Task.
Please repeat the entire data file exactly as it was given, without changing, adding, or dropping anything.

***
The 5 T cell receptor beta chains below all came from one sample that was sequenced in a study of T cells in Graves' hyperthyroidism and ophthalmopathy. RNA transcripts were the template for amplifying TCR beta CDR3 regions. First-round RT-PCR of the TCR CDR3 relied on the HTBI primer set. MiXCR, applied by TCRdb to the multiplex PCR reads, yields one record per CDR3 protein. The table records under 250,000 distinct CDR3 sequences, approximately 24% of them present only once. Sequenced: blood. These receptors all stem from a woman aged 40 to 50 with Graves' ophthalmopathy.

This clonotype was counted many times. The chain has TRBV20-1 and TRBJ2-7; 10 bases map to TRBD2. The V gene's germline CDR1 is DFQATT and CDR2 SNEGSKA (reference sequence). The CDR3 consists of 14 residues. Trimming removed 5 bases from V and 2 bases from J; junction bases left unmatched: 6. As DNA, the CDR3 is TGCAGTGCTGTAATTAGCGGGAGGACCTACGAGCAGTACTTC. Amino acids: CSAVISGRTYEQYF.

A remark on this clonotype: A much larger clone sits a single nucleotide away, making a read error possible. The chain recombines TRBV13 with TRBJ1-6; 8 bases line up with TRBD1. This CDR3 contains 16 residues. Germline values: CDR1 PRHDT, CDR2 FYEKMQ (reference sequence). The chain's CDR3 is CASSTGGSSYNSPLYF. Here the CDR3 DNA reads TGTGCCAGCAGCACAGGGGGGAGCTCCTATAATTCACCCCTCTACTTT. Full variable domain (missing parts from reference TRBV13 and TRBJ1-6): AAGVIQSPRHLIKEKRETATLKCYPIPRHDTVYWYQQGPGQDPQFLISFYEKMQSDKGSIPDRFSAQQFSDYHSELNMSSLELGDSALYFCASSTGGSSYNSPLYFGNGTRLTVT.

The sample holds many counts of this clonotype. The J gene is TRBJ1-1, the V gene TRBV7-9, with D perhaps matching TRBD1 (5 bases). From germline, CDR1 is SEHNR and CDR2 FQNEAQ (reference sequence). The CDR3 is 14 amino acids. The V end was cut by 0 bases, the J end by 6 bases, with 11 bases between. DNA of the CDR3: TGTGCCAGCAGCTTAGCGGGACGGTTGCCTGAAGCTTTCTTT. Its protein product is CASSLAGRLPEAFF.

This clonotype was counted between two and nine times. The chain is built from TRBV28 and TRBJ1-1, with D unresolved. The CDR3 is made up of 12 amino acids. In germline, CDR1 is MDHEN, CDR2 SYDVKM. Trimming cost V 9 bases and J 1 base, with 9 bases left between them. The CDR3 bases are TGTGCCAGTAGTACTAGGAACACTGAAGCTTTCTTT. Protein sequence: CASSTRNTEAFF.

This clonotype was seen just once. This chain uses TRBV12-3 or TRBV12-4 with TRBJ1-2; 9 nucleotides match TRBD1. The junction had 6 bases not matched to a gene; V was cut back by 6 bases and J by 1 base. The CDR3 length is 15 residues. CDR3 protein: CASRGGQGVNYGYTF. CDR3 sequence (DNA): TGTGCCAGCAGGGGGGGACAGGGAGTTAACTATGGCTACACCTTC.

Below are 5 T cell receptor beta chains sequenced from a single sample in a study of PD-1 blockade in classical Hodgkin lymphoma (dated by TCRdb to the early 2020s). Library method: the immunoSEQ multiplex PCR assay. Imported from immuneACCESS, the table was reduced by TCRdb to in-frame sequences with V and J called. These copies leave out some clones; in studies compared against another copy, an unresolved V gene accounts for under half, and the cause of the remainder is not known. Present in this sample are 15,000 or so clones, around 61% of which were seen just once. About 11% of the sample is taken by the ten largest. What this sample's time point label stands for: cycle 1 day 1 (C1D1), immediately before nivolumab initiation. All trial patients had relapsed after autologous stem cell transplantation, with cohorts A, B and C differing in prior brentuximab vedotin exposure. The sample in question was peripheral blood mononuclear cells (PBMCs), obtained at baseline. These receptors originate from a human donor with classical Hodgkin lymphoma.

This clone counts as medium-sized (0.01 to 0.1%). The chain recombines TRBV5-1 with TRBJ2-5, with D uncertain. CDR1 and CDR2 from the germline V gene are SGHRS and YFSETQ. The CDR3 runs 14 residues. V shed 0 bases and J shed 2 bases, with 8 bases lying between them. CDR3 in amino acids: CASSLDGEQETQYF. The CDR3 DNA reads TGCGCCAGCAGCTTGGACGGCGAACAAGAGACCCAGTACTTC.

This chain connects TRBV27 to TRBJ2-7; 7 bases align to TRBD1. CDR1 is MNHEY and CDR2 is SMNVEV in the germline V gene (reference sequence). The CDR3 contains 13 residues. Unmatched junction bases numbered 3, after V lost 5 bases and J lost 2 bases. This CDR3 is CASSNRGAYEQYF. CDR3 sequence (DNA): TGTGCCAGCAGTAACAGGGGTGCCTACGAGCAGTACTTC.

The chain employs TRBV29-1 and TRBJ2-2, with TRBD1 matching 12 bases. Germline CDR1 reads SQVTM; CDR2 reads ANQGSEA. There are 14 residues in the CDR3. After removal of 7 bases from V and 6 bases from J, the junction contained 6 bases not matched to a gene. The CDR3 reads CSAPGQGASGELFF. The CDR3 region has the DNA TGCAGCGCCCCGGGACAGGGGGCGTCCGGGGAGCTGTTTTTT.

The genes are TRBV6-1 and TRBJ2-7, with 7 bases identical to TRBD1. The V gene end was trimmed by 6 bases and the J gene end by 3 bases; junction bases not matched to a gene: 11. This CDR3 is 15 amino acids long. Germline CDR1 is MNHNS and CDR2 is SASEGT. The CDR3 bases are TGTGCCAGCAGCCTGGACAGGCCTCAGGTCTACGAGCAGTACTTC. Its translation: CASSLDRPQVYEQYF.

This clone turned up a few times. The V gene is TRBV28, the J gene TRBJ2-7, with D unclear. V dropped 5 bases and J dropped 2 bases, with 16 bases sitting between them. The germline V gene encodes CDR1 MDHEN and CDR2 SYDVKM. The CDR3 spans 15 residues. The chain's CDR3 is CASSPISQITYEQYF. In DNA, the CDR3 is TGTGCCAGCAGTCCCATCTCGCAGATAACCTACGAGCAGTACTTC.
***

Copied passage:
The 5 T cell receptor beta chains below all came from one sample that was sequenced in a study of T cells in Graves' hyperthyroidism and ophthalmopathy. RNA transcripts were the template for amplifying TCR beta CDR3 regions. First-round RT-PCR of the TCR CDR3 relied on the HTBI primer set. MiXCR, applied by TCRdb to the multiplex PCR reads, yields one record per CDR3 protein. The table records under 250,000 distinct CDR3 sequences, approximately 24% of them present only once. Sequenced: blood. These receptors all stem from a woman aged 40 to 50 with Graves' ophthalmopathy.

This clonotype was counted many times. The chain has TRBV20-1 and TRBJ2-7; 10 bases map to TRBD2. The V gene's germline CDR1 is DFQATT and CDR2 SNEGSKA (reference sequence). The CDR3 consists of 14 residues. Trimming removed 5 bases from V and 2 bases from J; junction bases left unmatched: 6. As DNA, the CDR3 is TGCAGTGCTGTAATTAGCGGGAGGACCTACGAGCAGTACTTC. Amino acids: CSAVISGRTYEQYF.

A remark on this clonotype: A much larger clone sits a single nucleotide away, making a read error possible. The chain recombines TRBV13 with TRBJ1-6; 8 bases line up with TRBD1. This CDR3 contains 16 residues. Germline values: CDR1 PRHDT, CDR2 FYEKMQ (reference sequence). The chain's CDR3 is CASSTGGSSYNSPLYF. Here the CDR3 DNA reads TGTGCCAGCAGCACAGGGGGGAGCTCCTATAATTCACCCCTCTACTTT. Full variable domain (missing parts from reference TRBV13 and TRBJ1-6): AAGVIQSPRHLIKEKRETATLKCYPIPRHDTVYWYQQGPGQDPQFLISFYEKMQSDKGSIPDRFSAQQFSDYHSELNMSSLELGDSALYFCASSTGGSSYNSPLYFGNGTRLTVT.

The sample holds many counts of this clonotype. The J gene is TRBJ1-1, the V gene TRBV7-9, with D perhaps matching TRBD1 (5 bases). From germline, CDR1 is SEHNR and CDR2 FQNEAQ (reference sequence). The CDR3 is 14 amino acids. The V end was cut by 0 bases, the J end by 6 bases, with 11 bases between. DNA of the CDR3: TGTGCCAGCAGCTTAGCGGGACGGTTGCCTGAAGCTTTCTTT. Its protein product is CASSLAGRLPEAFF.

This clonotype was counted between two and nine times. The chain is built from TRBV28 and TRBJ1-1, with D unresolved. The CDR3 is made up of 12 amino acids. In germline, CDR1 is MDHEN, CDR2 SYDVKM. Trimming cost V 9 bases and J 1 base, with 9 bases left between them. The CDR3 bases are TGTGCCAGTAGTACTAGGAACACTGAAGCTTTCTTT. Protein sequence: CASSTRNTEAFF.

This clonotype was seen just once. This chain uses TRBV12-3 or TRBV12-4 with TRBJ1-2; 9 nucleotides match TRBD1. The junction had 6 bases not matched to a gene; V was cut back by 6 bases and J by 1 base. The CDR3 length is 15 residues. CDR3 protein: CASRGGQGVNYGYTF. CDR3 sequence (DNA): TGTGCCAGCAGGGGGGGACAGGGAGTTAACTATGGCTACACCTTC.

Below are 5 T cell receptor beta chains sequenced from a single sample in a study of PD-1 blockade in classical Hodgkin lymphoma (dated by TCRdb to the early 2020s). Library method: the immunoSEQ multiplex PCR assay. Imported from immuneACCESS, the table was reduced by TCRdb to in-frame sequences with V and J called. These copies leave out some clones; in studies compared against another copy, an unresolved V gene accounts for under half, and the cause of the remainder is not known. Present in this sample are 15,000 or so clones, around 61% of which were seen just once. About 11% of the sample is taken by the ten largest. What this sample's time point label stands for: cycle 1 day 1 (C1D1), immediately before nivolumab initiation. All trial patients had relapsed after autologous stem cell transplantation, with cohorts A, B and C differing in prior brentuximab vedotin exposure. The sample in question was peripheral blood mononuclear cells (PBMCs), obtained at baseline. These receptors originate from a human donor with classical Hodgkin lymphoma.

This clone counts as medium-sized (0.01 to 0.1%). The chain recombines TRBV5-1 with TRBJ2-5, with D uncertain. CDR1 and CDR2 from the germline V gene are SGHRS and YFSETQ. The CDR3 runs 14 residues. V shed 0 bases and J shed 2 bases, with 8 bases lying between them. CDR3 in amino acids: CASSLDGEQETQYF. The CDR3 DNA reads TGCGCCAGCAGCTTGGACGGCGAACAAGAGACCCAGTACTTC.

This chain connects TRBV27 to TRBJ2-7; 7 bases align to TRBD1. CDR1 is MNHEY and CDR2 is SMNVEV in the germline V gene (reference sequence). The CDR3 contains 13 residues. Unmatched junction bases numbered 3, after V lost 5 bases and J lost 2 bases. This CDR3 is CASSNRGAYEQYF. CDR3 sequence (DNA): TGTGCCAGCAGTAACAGGGGTGCCTACGAGCAGTACTTC.

The chain employs TRBV29-1 and TRBJ2-2, with TRBD1 matching 12 bases. Germline CDR1 reads SQVTM; CDR2 reads ANQGSEA. There are 14 residues in the CDR3. After removal of 7 bases from V and 6 bases from J, the junction contained 6 bases not matched to a gene. The CDR3 reads CSAPGQGASGELFF. The CDR3 region has the DNA TGCAGCGCCCCGGGACAGGGGGCGTCCGGGGAGCTGTTTTTT.

The genes are TRBV6-1 and TRBJ2-7, with 7 bases identical to TRBD1. The V gene end was trimmed by 6 bases and the J gene end by 3 bases; junction bases not matched to a gene: 11. This CDR3 is 15 amino acids long. Germline CDR1 is MNHNS and CDR2 is SASEGT. The CDR3 bases are TGTGCCAGCAGCCTGGACAGGCCTCAGGTCTACGAGCAGTACTTC. Its translation: CASSLDRPQVYEQYF.

This clone turned up a few times. The V gene is TRBV28, the J gene TRBJ2-7, with D unclear. V dropped 5 bases and J dropped 2 bases, with 16 bases sitting between them. The germline V gene encodes CDR1 MDHEN and CDR2 SYDVKM. The CDR3 spans 15 residues. The chain's CDR3 is CASSPISQITYEQYF. In DNA, the CDR3 is TGTGCCAGCAGTCCCATCTCGCAGATAACCTACGAGCAGTACTTC.